I get error on make:

    [root@testni 2.6.18-8.el5-i686]# make ./fs/reiserfs/reiserfs.ko
    CHK include/linux/version.h
    CHK include/linux/utsrelease.h
    make[1]: *** No rule to make target `fs/reiserfs/bitmap.o’, needed by `fs/reiserfs/reiserfs.o’. Stop.
    make: *** [fs/reiserfs/reiserfs.ko] Error 2

    Please help.

    With regards.
    Kolesar

  6. Luis Perez Says:

    Can you please provide pointers as to where I can find info to create RPM’s for the reiserfs utilities?

  7. Bonzo Says:

    I just needed a quick fix for temporary access to a reiserfs disk. This did the trick. Thanks for taking the time to share this.

  8. animeboy Says:

    If you just need kernel modules for a non boot drive, the following will work too, and doesn’t require you to replace your existing kernel (You don’t even need to reboot)

    Works for JFS too, just replace XFS with JFS (Or copy the lines)

    # uname –r
    NOTATE THE NUMBERS ( ie 2.6.X.X) Change X.X to whatever your kernel version is
    # mkdir /usr/src/sources # cd /usr/src/sources
    GET THE SRC RPM FROM ftp://ftp.redhat.com/pub/redhat/linux/enterprise/VERSION DIRECTORY]/en/os/SRPMS/kernel-2.6.X.X-EL.src.rpm
    # rpm -ivh kernel-2.6.X.X-EL.src.rpm
    # cd /usr/src/redhat
    # rpmbuild -bp SPECS/kernel-2.6.spec # cp -r /usr/src/redhat/BUILD/kernel-2.6.9/linux-2.6.9/fs/xfs/. /lib/modules/$(uname -r)/build/fs/xfs/
    # cd /lib/modules/$(uname -r)/build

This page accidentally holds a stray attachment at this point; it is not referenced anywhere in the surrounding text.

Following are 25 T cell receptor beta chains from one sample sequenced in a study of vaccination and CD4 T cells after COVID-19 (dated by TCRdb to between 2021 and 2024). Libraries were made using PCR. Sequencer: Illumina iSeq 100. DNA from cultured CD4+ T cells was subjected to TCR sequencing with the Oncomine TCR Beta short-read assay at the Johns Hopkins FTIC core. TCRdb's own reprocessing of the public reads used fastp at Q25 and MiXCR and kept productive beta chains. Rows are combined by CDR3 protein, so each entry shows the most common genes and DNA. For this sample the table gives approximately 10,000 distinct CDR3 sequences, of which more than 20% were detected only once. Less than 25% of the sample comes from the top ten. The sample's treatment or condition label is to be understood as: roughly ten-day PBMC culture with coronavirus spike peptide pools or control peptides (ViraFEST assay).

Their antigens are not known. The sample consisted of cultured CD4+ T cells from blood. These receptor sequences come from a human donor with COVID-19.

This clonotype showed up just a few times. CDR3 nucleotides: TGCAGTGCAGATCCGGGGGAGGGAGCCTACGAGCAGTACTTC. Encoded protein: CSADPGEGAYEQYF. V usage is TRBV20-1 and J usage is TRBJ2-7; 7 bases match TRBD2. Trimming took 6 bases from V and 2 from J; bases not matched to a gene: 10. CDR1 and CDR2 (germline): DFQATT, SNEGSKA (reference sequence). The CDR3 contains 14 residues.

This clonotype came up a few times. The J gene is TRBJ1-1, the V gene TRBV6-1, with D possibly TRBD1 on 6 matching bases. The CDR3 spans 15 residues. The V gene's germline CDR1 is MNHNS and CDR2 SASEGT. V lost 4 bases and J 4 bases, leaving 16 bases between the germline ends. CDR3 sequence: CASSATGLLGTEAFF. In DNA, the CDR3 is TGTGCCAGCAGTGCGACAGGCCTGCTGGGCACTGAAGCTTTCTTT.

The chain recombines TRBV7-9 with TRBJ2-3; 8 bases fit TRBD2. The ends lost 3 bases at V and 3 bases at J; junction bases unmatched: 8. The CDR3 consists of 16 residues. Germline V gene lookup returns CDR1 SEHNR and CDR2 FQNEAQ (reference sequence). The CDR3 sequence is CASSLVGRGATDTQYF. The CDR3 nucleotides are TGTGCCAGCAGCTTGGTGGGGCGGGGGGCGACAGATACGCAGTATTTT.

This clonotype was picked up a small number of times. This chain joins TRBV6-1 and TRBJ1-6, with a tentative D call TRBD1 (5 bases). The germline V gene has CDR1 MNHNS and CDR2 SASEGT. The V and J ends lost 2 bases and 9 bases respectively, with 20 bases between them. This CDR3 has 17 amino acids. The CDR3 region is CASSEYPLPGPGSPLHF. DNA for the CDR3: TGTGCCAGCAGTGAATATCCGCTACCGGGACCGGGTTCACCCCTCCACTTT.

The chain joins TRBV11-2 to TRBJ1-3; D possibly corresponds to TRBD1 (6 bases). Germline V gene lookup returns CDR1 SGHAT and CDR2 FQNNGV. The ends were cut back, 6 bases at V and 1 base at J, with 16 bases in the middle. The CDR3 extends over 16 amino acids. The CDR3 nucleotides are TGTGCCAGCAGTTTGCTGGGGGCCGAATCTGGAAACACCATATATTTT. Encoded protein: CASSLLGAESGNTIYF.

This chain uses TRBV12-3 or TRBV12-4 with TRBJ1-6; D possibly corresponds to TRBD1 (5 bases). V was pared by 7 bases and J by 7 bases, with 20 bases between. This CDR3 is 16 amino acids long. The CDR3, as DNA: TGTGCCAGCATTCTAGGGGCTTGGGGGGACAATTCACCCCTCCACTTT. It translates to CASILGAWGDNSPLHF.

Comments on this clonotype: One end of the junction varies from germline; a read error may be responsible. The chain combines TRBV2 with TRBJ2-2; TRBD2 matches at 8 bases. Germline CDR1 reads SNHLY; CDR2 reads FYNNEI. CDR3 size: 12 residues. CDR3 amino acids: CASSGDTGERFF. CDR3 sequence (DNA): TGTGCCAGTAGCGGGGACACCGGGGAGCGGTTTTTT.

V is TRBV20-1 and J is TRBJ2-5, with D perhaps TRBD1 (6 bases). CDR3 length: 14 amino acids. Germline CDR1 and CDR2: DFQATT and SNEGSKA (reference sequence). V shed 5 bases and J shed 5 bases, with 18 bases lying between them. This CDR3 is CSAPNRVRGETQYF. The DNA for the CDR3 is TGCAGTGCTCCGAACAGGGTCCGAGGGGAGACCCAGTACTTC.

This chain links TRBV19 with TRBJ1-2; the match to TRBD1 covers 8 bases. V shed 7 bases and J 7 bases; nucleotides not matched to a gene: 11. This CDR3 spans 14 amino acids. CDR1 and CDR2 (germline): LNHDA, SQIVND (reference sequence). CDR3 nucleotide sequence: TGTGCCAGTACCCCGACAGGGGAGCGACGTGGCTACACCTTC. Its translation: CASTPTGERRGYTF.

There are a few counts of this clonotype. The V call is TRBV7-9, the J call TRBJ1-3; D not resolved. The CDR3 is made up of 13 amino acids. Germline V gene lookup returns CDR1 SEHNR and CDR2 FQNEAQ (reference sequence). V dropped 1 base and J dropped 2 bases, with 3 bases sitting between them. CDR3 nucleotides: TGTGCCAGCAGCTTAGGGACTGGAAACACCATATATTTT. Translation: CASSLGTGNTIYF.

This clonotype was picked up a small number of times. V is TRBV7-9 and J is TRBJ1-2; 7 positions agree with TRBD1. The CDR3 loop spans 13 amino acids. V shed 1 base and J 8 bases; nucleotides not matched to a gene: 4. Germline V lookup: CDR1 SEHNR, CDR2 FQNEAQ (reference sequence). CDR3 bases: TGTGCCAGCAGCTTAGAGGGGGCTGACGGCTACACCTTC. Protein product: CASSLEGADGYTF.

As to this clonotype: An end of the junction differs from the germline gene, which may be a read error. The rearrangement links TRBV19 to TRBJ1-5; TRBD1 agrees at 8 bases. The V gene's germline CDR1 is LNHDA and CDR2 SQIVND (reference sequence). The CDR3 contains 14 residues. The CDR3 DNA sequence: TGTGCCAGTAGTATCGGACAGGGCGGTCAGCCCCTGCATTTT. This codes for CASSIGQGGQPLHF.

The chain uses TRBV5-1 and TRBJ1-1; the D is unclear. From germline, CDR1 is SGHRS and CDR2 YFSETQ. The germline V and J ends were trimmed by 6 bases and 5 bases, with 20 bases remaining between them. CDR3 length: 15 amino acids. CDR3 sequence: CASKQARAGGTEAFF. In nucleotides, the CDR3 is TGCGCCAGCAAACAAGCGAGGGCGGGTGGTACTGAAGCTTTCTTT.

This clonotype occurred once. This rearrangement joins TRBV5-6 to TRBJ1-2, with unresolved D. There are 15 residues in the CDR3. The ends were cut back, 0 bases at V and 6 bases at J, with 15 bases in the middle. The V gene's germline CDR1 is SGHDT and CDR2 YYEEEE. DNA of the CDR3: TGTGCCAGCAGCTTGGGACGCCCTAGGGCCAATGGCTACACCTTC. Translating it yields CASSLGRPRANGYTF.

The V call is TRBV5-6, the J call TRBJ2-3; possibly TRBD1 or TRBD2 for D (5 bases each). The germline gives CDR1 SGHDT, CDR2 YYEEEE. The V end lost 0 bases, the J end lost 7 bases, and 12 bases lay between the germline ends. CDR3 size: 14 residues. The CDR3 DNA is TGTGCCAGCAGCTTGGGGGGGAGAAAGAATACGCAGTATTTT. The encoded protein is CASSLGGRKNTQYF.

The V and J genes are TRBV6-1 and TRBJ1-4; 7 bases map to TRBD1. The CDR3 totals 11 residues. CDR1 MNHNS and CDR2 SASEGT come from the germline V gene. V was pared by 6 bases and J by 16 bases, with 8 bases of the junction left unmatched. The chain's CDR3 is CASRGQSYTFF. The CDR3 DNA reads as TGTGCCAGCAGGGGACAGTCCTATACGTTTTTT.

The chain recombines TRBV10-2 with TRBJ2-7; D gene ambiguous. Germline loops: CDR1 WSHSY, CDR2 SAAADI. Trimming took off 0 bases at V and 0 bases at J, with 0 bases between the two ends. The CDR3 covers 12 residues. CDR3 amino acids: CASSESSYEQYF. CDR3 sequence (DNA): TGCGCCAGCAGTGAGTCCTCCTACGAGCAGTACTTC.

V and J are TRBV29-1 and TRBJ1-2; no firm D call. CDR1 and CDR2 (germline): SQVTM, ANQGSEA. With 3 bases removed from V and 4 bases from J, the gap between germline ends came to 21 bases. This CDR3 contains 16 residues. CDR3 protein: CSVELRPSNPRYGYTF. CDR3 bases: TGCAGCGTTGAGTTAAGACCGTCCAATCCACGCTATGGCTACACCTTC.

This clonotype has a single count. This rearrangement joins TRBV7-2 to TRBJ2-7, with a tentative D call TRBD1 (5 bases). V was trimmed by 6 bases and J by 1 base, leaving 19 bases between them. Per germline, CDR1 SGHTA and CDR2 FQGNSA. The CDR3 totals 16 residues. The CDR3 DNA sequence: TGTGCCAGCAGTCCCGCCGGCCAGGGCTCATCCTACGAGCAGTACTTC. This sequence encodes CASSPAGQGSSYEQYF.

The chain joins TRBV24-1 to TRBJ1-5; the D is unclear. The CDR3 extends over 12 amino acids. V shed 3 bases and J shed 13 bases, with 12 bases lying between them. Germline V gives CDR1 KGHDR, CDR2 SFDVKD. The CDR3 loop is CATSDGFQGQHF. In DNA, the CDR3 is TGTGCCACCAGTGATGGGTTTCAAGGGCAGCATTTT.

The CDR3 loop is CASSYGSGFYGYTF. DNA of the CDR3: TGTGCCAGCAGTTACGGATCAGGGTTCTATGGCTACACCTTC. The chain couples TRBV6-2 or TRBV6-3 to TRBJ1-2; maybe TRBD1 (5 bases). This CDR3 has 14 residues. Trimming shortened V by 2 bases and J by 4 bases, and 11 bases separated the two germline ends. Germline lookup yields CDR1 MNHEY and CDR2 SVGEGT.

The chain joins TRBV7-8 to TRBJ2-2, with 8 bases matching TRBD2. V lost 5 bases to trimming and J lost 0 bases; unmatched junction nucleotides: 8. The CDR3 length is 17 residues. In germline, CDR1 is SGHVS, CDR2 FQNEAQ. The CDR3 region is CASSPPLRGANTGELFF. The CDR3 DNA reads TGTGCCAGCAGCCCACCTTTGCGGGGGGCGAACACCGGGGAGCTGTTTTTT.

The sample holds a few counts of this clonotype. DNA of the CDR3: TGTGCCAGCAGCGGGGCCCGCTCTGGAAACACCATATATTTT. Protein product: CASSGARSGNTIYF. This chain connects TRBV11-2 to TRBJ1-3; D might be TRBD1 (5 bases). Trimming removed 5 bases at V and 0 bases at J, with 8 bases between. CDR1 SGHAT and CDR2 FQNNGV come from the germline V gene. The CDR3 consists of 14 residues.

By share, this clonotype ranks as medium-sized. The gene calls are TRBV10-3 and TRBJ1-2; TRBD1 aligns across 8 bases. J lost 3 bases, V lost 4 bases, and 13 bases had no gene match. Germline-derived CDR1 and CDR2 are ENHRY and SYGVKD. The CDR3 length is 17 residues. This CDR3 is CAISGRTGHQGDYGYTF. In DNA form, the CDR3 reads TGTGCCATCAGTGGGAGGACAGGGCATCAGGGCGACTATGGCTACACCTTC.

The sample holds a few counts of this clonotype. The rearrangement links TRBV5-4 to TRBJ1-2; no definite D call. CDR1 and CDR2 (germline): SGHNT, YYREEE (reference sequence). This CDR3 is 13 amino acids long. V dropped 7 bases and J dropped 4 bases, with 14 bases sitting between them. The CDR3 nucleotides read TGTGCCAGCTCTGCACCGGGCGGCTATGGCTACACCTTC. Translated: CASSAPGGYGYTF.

# make menuconfig
    ADD XFS SUPPORT
    # cd /lib/modules/$(uname -r)/build
    # make SUBDIRS=fs/xfs/ modules
    # cd /lib/modules/$(uname -r)
    # mkdir kernel/fs/xfs
    # cp build/fs/xfs/xfs.ko kernel/fs/xfs/
    # chmod 744 kernel/fs/xs/xfs.ko
    # depmod
    # modprobe xfs

  9. ScientificLinux user Says:

    Just to say, months after the original article, that some more recent clone distros now have XFS support (but not the others) built in: see https://www.scientificlinux.org/distributions/5x/rnotes/SL.releasenote.5.2.i386

  10. Drunk Genius Says:

    AWESOME article. This saved me trying to get xfs working on an EC2 AMI from Oracle that, for some reason, was lacking it. Perfect instructions.

  11. John-Isaac Says:

    GREAT GUIDE! Saved my rear. Was so helpful, I wrote up a quick post about my experiences.

    http://www.john-isaac.com/2009/01/xfs-support-for-rhel5/

    Thanks man!

    jC

  12. Prentice Says:

    You also need to install this rpm (and it’s dependencies) to create the /usr/src/redhat directory hierarchy and install the tools you need to build the RPMs (including rpmbuild itself):

    rpm-build

  13. Costyn Says:

    Thank you so much!!! This howto was a lifesaver.

  14. vlad Says:

    After
    # make menuconfig
    type:
    # make

  15. JFS and RHEL5 | [ themattreid ] Says:

    [...] Quick one here; If you’re thinking to yourself “why can’t I make the MySQL data partition JFS on my RHEL5 server…” here’s a good how to: http://phaq.phunsites.net/2008/02/04/enabling-reiserfs-xfs-jfs-on-redhat-enterprise-linux/ [...]

  16. Habutre Says:

    In my case I just install two packages

    yum install kmod-reiserfs reiserfs-utils

    And I be able to read and mount reiserfs

  17. kmod-xfs quetion Says:

    [...] copy them. Important information about kernel headers and rpm-build and etc. are one this page. http://phaq.phunsites.net/2008/02/04…erprise-linux/ Kernel modules for XFS filesystem: Just click on the link under "Packages" [...]